5 Books With Prominent Natural Themes

It goes without saying that the classics are chock full of images of sweeping gardens and romantic nature elements to help set the tone and mood for the story.

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It goes without saying that the classics are chock full of images of sweeping gardens and romantic natural elements to help set the tone and mood of the story. Ranging from the beauty and glory of nature to the moody and dark corners that can quickly add tension to a plot, here are 5 books with prominent natural themes and gardens.




  1. Anne of Green Gables by L.M. Montgomery

There is Anne of Green Gables, where nature is the color that enters Anne’s life once she leaves the orphanage. It is a firm representation of the trajectory her life has taken from colorless to colorful. It is also a great representation of her ability to see beauty in any situation in her life and her strong imaginative powers to create characters and stories out of the nature around her. It is where she gets her joy and the source for her inspiration and love of life.




2. The Secret Garden by Frances Hodgson Burnett

Because honestly, what’s better than a forbidden garden? Locked away because of her uncle’s grief, Mary, who is also contending with the recent death of her parents, sets off on an adventure to try and restore to its original glory the former garden that was taken care of by her late Aunt. Throughout this process, nature aids Mary in her healing through grief and both her Uncle and cousin Colin. It seals their bond with not only shared grief but with the process of restoring beauty and life into their lives again.




3. Wuthering Heights by Emily Brontë

Taking a different turn into the sometimes violent and unpredictable elements of nature, the lonely moorland helps set the dark tone for the turbulent love of Heathcliff and Catherine. Not only does the backdrop give a foreboding and foreshadowing element to the story, but it also illustrates that even the beauty of nature can turn violent, which also mirrors Heathcliff’s disposition. He starts as a young, innocent child, only to turn violent and seek revenge at the hands of his abuser. It demonstrates that no one’s nature can be predicted—or tamed, for that matter.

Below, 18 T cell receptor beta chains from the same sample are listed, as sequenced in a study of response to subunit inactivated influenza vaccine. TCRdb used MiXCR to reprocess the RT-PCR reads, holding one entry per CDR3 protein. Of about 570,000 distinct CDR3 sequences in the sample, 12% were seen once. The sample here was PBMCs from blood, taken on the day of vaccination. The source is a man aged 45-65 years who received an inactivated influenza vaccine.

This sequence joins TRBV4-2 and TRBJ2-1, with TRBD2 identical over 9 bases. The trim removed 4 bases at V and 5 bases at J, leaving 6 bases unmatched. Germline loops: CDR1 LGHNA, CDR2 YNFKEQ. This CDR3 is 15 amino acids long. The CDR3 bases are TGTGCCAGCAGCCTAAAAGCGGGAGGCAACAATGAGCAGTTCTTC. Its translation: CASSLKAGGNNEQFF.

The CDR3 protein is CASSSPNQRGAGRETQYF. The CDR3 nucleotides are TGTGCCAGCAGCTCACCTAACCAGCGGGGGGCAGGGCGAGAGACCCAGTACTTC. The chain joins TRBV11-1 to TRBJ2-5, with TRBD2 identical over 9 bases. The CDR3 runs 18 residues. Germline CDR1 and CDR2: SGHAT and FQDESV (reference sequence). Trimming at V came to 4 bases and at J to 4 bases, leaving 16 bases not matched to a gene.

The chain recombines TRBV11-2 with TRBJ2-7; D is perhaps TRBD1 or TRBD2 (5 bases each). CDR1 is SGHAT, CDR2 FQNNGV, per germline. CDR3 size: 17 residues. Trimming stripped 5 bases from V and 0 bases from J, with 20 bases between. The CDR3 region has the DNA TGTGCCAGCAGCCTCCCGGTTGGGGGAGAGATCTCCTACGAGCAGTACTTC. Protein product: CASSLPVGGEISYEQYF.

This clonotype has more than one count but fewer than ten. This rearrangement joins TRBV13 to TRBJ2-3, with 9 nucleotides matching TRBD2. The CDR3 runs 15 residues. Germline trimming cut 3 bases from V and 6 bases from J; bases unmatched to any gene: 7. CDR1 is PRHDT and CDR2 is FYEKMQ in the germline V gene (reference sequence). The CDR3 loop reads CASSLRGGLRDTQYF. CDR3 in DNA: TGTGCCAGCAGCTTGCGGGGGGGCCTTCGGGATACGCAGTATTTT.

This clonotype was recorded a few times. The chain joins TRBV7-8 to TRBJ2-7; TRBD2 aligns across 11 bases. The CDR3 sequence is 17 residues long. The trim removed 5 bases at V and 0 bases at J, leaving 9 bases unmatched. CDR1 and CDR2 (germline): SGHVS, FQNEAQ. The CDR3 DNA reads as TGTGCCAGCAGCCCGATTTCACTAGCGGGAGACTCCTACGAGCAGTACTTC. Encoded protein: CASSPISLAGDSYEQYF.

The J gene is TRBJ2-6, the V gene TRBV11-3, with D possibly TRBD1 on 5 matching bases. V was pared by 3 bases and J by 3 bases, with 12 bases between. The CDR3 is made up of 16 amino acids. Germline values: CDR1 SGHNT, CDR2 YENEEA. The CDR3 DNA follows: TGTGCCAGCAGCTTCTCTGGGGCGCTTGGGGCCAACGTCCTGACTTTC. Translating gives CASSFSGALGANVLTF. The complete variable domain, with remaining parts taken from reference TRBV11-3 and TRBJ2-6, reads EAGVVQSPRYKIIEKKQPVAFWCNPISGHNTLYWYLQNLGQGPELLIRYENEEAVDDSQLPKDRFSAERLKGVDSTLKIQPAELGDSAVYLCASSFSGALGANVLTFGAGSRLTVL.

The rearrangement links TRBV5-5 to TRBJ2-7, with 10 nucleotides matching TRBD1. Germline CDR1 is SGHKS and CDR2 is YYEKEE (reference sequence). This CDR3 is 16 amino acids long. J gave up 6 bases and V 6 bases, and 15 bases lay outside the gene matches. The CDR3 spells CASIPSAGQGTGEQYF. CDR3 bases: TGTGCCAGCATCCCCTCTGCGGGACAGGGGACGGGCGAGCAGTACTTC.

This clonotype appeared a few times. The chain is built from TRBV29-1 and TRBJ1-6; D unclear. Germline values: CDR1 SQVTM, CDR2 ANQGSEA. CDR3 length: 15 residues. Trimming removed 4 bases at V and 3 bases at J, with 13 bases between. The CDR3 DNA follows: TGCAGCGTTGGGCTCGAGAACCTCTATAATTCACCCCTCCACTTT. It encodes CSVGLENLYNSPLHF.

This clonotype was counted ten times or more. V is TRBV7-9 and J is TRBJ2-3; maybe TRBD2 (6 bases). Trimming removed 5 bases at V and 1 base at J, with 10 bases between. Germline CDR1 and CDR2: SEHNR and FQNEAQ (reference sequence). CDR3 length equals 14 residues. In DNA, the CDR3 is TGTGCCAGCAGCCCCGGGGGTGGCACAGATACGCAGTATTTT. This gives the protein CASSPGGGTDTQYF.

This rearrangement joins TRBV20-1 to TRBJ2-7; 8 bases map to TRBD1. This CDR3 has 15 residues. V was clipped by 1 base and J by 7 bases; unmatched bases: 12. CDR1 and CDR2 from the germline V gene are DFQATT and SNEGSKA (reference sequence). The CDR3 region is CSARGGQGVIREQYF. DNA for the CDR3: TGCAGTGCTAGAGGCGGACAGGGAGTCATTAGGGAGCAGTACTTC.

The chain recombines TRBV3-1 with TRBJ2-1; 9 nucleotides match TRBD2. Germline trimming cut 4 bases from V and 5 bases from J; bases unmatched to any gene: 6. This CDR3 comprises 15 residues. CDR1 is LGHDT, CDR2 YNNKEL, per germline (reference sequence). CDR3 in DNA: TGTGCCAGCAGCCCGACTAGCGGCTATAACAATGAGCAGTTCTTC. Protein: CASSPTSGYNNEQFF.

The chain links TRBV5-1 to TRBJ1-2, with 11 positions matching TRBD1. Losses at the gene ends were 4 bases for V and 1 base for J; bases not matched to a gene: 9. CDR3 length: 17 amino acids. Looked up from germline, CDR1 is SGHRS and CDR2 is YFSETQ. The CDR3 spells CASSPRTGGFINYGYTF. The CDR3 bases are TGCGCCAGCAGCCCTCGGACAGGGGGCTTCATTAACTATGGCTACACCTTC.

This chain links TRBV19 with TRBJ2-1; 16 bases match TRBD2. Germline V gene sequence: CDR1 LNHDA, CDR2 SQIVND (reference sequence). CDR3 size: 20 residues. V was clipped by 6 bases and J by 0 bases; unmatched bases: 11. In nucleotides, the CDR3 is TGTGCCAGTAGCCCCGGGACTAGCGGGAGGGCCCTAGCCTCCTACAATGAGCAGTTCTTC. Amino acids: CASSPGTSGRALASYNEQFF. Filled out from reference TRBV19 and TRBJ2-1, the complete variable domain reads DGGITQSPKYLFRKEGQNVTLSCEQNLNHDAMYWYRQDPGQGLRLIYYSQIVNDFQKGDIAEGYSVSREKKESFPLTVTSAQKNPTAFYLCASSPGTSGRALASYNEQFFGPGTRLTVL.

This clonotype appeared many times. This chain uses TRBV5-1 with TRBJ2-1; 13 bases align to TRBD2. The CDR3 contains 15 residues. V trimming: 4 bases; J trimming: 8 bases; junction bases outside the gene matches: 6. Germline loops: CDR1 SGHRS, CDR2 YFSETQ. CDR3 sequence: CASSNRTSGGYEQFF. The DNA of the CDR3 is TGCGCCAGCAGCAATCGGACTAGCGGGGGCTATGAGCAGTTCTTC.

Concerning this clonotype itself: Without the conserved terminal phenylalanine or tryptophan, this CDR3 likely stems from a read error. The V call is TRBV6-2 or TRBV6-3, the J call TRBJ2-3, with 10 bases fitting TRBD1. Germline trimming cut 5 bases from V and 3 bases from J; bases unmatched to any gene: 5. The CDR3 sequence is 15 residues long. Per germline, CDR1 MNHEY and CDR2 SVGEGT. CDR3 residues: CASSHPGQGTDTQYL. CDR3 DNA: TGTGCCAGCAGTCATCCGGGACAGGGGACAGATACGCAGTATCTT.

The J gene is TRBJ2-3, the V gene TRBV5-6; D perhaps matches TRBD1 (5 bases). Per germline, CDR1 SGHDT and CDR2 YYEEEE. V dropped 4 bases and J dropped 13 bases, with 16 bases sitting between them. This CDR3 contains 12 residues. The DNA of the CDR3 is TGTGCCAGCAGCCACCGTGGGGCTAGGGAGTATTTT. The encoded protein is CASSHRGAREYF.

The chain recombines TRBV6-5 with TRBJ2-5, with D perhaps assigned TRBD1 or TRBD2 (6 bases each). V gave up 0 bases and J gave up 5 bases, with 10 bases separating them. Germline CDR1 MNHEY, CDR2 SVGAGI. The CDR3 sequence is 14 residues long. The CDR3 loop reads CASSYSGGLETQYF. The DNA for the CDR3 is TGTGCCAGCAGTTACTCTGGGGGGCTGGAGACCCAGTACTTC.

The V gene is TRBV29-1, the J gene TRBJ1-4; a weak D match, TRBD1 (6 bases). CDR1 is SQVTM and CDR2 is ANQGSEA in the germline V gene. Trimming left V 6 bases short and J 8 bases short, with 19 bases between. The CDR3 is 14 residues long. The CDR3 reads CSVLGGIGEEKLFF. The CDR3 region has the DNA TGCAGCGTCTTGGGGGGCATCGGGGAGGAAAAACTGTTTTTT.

4. Rebecca by Daphne Du Maurier

After the passing of Maxim De Winter’s late wife Rebecca, her memory still lingers at Manderley. Her belongings are right where she left them as well as the order the house is run in. But more prominently is the “blood-red” rhododendrons and white azaleas that she planted that not only are on full display in the windows but are picked and put in vases throughout the house. It is also noted that even the things once belonging to Rebecca still carry the scent of her beloved Azaleas. The blood-red of the rhododendrons also indicates a dangerous element to Rebecca’s personality and sensuality and the adherence to only her dark and wild instincts instead of the formality of the society that she was a part of.



5. Pride and Prejudice by Jane Austen

Elizabeth Bennet’s walks frequently embark on being alone with her thoughts and away from the pressures that society places on women. It also displays Austin’s emphasis on the importance of solitude and thought for women to develop their own autonomy and be able to make their own decisions and be a representation of freedom for women of a certain social class. The gardens that Elizabeth Bennet remarks on, specifically Mr. Darcy’s garden at Pemberley, are also an important display of wealth. The grander and more intricate the garden, the wealthier the owner and, as such, shows her at odds with herself: her love of nature and sprawling gardens and her overall initial disdain of Mr. Darcy.